KISSIMMEE, Fla. – The highlight of the final day of camp was the "physical only" players participating in the skills drills with the regular campers. While this was in no way comparable to what the draft camp-participants went through, it was nice to see the top prospects in the draft participate in some form.
O.J. Mayo (smooth, confident, skilled), Derrick Rose (incredibly athletic, fluid, better-than-advertised shooting) and Russell Westbrook (fantastic in transition drills, freakishly athletic, very composed, serious) were the top three performers amongst the group of elite prospects. It’s hard to hurt yourself in transition, shooting and ball-handling skills, but JaVale McGee surely didn’t help himself by airballing a number of perimeter jumpers and repeatedly getting stuffed by the rim. He looked very nervous in this setting.
Gary Forbes: Our MVP of the camp continued his outstanding play with a 17-point showing on Friday. He showed his versatility by scoring in a number of ways. Forbes posted up, beat defenders off the dribble and even knocked down two NBA threes. He still struggled defensively, but remained the top performer the camp had to offer.
David Padgett: After two uninspired games, Padgett turned it on during his final appearance. His smart play produced a 11-point, six-rebound, four-assist performance. The Louisville senior passed the ball incredibly well out of the post, didn't force any shots and showed off some nifty footwork in the paint. Still not a lock to be drafted, his play in the final game definitely improved his chances.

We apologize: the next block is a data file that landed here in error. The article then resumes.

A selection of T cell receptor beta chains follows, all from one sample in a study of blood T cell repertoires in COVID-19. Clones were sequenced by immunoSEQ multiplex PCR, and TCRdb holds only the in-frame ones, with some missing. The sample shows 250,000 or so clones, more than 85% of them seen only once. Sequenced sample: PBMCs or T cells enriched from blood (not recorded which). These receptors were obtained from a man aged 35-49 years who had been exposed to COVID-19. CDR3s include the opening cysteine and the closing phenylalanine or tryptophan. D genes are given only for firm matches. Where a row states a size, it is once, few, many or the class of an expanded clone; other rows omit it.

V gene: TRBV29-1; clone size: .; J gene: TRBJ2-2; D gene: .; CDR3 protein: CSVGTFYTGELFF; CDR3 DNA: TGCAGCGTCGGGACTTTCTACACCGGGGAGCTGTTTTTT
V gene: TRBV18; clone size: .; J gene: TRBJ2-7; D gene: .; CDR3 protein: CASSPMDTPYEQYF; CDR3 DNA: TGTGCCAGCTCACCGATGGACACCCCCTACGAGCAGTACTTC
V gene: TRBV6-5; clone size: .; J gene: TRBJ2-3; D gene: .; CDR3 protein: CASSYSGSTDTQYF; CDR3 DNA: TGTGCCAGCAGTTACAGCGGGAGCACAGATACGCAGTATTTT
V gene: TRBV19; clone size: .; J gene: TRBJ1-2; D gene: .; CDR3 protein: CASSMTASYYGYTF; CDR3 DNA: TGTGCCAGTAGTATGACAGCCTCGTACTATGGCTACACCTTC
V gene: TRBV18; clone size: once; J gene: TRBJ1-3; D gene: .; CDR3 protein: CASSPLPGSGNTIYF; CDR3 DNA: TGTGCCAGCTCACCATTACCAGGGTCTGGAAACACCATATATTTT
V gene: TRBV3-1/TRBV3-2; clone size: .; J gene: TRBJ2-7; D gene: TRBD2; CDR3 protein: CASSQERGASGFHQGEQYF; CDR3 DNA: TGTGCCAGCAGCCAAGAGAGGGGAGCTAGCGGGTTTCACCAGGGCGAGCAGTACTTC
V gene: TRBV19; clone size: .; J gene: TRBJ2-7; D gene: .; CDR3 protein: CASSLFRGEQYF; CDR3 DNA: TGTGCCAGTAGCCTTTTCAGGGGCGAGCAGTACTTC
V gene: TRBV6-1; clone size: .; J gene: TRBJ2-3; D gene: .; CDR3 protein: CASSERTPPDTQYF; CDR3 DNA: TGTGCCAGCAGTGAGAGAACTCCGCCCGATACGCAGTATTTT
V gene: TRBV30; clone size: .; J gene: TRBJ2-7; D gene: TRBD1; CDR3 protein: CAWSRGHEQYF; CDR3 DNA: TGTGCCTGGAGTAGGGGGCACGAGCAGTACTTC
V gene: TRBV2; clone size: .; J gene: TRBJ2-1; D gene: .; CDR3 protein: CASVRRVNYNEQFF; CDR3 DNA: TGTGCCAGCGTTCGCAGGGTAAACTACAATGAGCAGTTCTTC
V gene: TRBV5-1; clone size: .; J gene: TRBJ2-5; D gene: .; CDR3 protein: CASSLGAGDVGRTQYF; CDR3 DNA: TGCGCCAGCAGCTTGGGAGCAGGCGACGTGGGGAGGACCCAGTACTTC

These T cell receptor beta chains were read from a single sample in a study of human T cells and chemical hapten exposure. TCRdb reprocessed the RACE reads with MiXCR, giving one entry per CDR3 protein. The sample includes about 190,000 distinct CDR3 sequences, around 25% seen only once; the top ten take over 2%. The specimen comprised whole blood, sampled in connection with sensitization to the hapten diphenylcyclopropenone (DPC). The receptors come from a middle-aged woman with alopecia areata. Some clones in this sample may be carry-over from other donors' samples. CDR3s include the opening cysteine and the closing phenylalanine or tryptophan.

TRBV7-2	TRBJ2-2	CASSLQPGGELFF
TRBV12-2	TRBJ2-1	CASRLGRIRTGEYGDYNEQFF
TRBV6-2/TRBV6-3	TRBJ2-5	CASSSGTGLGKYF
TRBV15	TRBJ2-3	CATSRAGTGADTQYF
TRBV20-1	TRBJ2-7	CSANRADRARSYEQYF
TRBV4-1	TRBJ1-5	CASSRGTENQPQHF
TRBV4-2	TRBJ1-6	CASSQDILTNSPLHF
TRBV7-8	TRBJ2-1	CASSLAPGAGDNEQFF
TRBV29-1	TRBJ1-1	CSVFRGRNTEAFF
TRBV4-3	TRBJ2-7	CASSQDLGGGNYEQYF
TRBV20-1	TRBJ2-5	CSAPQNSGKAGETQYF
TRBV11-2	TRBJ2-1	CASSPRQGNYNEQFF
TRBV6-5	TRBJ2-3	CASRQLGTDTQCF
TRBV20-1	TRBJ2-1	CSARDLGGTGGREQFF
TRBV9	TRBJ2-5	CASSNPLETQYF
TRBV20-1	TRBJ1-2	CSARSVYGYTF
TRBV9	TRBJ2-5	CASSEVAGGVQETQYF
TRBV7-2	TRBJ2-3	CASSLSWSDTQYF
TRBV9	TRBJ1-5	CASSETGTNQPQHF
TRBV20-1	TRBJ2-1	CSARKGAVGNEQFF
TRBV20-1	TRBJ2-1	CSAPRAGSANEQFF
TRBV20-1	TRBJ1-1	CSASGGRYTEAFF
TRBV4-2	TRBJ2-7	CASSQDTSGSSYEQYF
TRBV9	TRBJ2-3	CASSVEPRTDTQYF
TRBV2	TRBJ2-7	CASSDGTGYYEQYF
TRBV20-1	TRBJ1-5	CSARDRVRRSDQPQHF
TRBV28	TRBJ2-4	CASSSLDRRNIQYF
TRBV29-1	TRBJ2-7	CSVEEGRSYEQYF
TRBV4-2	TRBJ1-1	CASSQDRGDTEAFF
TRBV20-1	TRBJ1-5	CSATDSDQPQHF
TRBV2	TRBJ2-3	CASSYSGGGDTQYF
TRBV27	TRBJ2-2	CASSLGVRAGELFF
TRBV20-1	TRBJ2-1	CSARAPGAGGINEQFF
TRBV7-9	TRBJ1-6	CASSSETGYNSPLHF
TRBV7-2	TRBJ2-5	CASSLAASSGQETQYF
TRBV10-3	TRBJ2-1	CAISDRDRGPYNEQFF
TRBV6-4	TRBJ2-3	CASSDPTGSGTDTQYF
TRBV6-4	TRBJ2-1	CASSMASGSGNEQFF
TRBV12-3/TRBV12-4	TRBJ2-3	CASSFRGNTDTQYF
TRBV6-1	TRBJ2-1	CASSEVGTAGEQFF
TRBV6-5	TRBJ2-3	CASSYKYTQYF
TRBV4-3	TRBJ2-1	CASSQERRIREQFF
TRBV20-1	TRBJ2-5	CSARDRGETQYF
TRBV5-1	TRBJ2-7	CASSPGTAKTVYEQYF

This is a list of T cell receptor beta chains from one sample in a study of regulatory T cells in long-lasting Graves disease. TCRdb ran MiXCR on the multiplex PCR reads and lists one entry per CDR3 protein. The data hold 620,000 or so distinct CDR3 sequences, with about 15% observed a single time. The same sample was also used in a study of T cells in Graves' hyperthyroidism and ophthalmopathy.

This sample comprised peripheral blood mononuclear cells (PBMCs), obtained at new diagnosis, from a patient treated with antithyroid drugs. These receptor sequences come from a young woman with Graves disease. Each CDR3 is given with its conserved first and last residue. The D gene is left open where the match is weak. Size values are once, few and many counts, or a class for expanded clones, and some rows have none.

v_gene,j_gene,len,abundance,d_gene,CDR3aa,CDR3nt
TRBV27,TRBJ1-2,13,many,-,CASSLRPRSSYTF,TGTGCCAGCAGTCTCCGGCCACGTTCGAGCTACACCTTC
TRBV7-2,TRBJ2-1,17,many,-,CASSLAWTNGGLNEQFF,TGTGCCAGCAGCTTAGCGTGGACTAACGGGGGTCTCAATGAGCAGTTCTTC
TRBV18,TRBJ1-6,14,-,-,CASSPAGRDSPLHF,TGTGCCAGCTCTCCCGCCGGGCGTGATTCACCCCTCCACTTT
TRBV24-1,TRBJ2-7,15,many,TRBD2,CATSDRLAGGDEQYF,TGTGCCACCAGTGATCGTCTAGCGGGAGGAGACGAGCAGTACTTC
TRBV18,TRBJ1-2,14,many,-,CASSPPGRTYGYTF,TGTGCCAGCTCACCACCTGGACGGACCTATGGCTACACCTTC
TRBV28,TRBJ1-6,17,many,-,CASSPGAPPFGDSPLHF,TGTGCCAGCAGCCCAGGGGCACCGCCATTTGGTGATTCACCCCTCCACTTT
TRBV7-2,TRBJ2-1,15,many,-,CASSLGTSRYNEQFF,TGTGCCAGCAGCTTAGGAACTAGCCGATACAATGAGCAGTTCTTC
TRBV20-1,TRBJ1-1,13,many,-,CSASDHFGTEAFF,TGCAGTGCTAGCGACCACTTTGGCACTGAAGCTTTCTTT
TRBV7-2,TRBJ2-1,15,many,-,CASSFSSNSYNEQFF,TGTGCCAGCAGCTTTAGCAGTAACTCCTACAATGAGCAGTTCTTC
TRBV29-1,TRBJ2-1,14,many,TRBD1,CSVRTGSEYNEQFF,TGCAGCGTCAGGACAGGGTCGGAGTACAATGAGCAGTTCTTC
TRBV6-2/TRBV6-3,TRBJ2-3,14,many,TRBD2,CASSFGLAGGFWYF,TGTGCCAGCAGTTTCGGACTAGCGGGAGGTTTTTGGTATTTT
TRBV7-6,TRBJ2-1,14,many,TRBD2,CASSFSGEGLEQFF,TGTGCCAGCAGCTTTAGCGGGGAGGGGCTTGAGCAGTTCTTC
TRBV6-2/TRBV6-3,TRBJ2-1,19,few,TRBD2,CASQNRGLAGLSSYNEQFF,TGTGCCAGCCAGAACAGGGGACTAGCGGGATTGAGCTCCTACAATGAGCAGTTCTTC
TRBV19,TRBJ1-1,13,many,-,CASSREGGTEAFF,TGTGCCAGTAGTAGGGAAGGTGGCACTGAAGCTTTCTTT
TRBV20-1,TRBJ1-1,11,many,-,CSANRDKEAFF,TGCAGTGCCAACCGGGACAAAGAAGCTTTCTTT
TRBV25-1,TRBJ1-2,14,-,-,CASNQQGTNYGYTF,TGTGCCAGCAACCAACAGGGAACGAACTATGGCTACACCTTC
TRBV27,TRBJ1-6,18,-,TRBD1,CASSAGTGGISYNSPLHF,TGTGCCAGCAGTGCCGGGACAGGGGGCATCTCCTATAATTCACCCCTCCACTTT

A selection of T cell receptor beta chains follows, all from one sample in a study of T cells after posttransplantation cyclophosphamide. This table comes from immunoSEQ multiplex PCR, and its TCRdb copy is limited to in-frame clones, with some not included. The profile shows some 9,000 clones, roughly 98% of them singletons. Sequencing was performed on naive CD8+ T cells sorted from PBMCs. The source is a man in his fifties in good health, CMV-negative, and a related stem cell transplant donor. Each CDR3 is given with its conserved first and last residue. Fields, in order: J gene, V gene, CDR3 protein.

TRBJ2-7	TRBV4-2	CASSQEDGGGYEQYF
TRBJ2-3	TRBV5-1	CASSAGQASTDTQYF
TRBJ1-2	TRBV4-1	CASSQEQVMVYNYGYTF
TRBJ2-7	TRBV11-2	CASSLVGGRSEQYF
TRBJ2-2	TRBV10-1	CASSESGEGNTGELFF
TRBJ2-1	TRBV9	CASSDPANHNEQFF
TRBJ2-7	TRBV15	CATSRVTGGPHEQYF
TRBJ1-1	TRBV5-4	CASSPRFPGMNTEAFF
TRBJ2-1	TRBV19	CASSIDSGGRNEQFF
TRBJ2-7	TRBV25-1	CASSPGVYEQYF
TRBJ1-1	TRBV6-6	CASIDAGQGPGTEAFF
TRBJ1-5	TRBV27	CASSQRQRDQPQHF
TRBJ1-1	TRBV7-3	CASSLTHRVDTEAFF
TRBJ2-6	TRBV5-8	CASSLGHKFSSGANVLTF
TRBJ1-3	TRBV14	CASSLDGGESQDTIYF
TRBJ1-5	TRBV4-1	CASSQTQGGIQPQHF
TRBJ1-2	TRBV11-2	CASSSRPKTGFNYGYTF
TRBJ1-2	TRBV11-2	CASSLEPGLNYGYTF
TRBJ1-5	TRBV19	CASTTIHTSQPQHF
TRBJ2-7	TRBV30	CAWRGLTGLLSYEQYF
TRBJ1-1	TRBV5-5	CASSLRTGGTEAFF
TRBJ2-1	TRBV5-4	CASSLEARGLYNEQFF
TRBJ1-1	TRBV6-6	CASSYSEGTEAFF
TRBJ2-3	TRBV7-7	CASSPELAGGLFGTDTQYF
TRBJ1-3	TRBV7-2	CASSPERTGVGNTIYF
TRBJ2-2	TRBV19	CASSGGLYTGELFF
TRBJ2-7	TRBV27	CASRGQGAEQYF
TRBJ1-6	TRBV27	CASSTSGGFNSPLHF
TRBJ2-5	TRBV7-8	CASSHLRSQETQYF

Brian Roberts: Roberts had a brilliant performance, leading his squad to an undefeated record. He had 13 assists with zero turnovers, displaying the playmaking skills that he often lacked during his collegiate career. Already a proven scorer, he showed the ability to extend his range beyond the NBA three-point line and finish amongst bigger opponents he was not used to facing in the Atlantic 10. It was a perfect ending to what has been a fantastic pre-draft camp.
Othello Hunter: Played his best game of the tournament, and really made a good case to move into the second round with his combination of athleticism, motor and developing skill-set. He hit mid-range jumpers, used hook shots in the post and pulled down 14 rebounds, seven offensive, in 25 minutes. He also looked impressive in the vertical leap portion of the combine, likely being among the best here.
DeVon Hardin: Looked incredible as expected in the physical tests of the combine, including sprints, agility and vertical leap, but continued to also show a developing post game. He also played good defense, fronting the post and using his length to his advantage.
George Hill: After struggling with his point guard skills at times over the past couple days, Hill redeemed himself on Friday, showing good vision on a couple of pick-and-rolls. The junior guard also dumped the ball down to post players on the drive and showed much better court vision. He hit shots off the dribble and showed his athleticism on drives to the basket. It appears Hill will need some time before he has NBA range on his jumper, but his solid mechanics will help him. Though he will probably return to school, it was wise for him to play here considering he received very little hype over the course of the season.
Tywon Lawson: For the second day in a row, Lawson sat out with an unknown injury. The top performer on the first day feels confident enough in his draft stock not to take part in the action, leaving little optimism in the sophomore returning to Chapel Hill. Also sitting out were Richard Roby (sporting a cast on his hand), Danny Green (finally resting an ankle injury that has nagged him all camp) and Pat Calathes (hip, but also likely comfortable with where he stands in this draft).